Peru travel insight #10: A brief history of Coca.

Aracari’s Weekly Insight

Coca has been consumed by natives of the Andes for thousands of years, estimates range from anywhere between 4000 and 8000 years, since the area was first inhabited. The leaves can be brewed into a beverage with hot water, though the most common form of consumption is directly chewing the leaves.

No matter the number, the fact remains that Coca is embedded as a significant part of Andean tradition. The Inca’s referred to it as “the divine plant”, partly given its quality to greatly enhance the strength and productivity of those who chew the Coca leaf.

In an often harsh environment and at the high altitudes of the Andes this stimulant was absolutely necessary for partaking in often exhausting tasks. Inca messengers, for example, would chew on the leaf before running excruciatingly long distances along the extensive Inca road system, while coca would allow labourers to enjoy increased strength and energy, to work throughout the day and benefit from a reduction in hunger pangs.

Playing such an important role in everyday work, Coca was revered as sacred and vital in Andean belief. On Aracari’s Mystical History Tour, our guests will be able to see the religious significance of Coca first-hand in an authentic experience with a genuine Shaman. To this day the plant is honoured and blessed in ceremonies enacted by religious men: Coca plays a key role in appeasing the gods, asking them for advice and as an offering to the gods and the mountains to help the cycle of Andean life to continue One cannot do justice to this concept in a mere paragraph, so you’ll just have to come on the tour and witness this ceremony with your own eyes.

Upon first arrival to Peru, the Spanish tried to prohibit consumption of Coca due it being a part of what they considered to be heretic and heathen native worship and against the word of God, and not to be understated because it appeared to give natives seemingly supernatural strength. But they soon found that they could not ban the plant outright; without the aid of Coca their newly acquired indigenous labour force could not work nearly as long hours nor with as much energy or resistance to the harsh environment, and it thus became necessary for Spaniards to encourage its use with miners of valuable precious metals, for instance.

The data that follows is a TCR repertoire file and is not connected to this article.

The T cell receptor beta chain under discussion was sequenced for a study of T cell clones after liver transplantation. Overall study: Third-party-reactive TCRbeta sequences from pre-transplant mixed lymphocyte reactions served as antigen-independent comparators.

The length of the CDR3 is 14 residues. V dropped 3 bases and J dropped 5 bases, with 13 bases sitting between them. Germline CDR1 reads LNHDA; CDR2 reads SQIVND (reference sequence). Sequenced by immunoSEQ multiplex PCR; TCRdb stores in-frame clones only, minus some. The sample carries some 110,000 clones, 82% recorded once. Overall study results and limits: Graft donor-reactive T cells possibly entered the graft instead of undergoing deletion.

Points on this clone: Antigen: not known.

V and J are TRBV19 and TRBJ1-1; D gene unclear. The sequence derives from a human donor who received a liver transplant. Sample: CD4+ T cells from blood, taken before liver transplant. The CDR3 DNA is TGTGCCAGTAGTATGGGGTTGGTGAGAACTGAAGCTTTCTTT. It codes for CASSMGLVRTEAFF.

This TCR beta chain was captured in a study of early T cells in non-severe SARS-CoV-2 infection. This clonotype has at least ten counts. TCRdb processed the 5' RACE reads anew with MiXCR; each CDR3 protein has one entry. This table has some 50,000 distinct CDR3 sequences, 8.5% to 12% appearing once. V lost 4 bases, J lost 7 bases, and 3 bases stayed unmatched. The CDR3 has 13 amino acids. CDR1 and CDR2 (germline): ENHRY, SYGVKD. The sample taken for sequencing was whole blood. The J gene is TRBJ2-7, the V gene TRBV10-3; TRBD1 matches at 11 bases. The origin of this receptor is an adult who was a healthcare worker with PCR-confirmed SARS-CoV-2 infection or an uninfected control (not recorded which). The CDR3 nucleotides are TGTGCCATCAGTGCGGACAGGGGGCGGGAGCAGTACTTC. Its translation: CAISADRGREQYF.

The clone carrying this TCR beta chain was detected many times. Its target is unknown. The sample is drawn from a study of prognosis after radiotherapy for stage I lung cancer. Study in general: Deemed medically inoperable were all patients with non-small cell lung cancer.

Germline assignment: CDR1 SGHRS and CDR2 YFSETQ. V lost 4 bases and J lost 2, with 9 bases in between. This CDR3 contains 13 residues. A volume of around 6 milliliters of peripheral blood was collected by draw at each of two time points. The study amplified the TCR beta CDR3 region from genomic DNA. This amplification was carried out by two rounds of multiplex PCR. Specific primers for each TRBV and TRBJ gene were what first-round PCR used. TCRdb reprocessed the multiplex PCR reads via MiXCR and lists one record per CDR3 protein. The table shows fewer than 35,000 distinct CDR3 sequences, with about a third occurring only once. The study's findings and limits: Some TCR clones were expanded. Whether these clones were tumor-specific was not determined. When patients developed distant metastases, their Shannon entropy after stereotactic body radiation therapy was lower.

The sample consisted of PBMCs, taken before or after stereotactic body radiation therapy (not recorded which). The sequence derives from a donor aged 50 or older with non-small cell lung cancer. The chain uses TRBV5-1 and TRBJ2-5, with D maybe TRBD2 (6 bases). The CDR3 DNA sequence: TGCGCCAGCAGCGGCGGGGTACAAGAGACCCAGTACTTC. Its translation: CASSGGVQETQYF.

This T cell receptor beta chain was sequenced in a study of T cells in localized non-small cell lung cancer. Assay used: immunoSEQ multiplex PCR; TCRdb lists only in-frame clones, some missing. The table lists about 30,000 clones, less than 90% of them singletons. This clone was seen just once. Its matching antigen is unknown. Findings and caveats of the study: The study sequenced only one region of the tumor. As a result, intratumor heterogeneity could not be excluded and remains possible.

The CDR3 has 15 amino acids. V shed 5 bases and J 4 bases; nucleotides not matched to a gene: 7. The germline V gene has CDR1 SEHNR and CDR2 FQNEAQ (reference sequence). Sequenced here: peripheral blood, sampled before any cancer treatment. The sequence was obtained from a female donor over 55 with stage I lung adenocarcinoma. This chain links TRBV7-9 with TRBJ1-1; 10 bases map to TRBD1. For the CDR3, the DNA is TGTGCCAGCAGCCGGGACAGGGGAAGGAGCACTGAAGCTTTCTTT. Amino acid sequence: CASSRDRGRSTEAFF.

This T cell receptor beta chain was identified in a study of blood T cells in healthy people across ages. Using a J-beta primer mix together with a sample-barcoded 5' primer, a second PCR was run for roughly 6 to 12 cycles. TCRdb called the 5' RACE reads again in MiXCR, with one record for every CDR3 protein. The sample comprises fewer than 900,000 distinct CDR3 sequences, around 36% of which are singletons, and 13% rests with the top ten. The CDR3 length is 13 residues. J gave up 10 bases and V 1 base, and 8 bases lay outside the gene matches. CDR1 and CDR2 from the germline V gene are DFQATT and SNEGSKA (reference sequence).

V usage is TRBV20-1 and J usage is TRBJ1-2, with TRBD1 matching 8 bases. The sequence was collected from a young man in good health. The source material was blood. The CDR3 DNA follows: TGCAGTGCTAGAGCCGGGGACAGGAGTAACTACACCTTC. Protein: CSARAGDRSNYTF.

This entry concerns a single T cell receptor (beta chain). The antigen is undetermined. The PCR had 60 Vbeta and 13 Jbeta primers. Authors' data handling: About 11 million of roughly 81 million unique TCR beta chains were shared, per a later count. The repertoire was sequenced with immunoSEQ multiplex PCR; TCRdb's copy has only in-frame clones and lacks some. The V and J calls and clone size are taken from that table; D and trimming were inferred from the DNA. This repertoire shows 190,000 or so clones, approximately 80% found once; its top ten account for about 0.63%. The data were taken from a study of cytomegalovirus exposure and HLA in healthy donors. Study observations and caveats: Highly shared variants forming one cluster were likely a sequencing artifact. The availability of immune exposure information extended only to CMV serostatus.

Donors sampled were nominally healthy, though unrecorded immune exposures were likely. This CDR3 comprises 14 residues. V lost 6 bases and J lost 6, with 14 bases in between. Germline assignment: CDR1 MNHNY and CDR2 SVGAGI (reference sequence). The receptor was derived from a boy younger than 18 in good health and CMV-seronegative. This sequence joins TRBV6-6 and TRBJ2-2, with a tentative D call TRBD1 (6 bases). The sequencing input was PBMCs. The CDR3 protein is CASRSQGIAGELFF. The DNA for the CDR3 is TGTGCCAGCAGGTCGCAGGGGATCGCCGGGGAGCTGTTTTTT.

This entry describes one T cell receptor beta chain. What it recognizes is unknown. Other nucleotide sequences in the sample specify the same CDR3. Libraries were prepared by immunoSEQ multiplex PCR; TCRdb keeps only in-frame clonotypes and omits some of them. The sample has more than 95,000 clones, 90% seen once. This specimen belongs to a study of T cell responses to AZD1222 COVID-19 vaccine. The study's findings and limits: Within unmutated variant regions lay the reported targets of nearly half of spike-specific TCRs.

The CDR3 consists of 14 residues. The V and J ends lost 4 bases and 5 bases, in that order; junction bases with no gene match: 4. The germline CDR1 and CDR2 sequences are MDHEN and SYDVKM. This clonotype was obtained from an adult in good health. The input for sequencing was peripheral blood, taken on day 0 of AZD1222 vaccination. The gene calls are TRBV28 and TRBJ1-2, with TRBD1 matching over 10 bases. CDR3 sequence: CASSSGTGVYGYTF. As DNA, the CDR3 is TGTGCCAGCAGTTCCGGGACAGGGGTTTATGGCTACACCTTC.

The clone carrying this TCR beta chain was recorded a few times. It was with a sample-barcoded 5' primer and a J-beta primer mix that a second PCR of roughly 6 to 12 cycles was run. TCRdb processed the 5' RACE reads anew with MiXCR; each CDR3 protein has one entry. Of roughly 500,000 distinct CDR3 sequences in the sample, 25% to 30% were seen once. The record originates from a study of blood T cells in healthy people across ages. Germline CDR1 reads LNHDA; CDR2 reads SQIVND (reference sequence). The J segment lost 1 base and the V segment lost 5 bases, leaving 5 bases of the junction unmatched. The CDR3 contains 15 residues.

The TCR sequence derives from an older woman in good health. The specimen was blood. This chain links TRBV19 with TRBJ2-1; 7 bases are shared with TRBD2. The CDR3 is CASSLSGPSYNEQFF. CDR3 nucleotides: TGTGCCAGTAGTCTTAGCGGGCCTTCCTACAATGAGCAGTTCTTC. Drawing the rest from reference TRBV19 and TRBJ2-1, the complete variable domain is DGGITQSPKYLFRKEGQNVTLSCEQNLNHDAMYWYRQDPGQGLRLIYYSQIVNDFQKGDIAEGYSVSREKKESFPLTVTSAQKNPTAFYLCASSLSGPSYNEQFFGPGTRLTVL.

Nowadays efforts to ban Coca are ever more vociferous and violent because of the huge popularity of an illegal narcotic obtained from the plant. Nevertheless, safe and traditional consumption of Coca in the Andes continues, and there is strong reaction against those who cultivate the plant for non-altruistic purposes. You can enjoy a cup of Coca tea throughout cafés in the Andes, and it is indeed the best way to combat adverse effects on the body wrought by high altitude, a concern of many of those who travel to Peru.

And the only company permitted to trade Coca internationally? Though not used in the same quantities as when the plant was a major ingredient and stimulant in their popular soft drink (so much so that the brand name is actually directly derived from the plant), Coca Cola still use a minute quantity for flavouring and so are exempt from laws designed to prevent trade of illegal narcotics.

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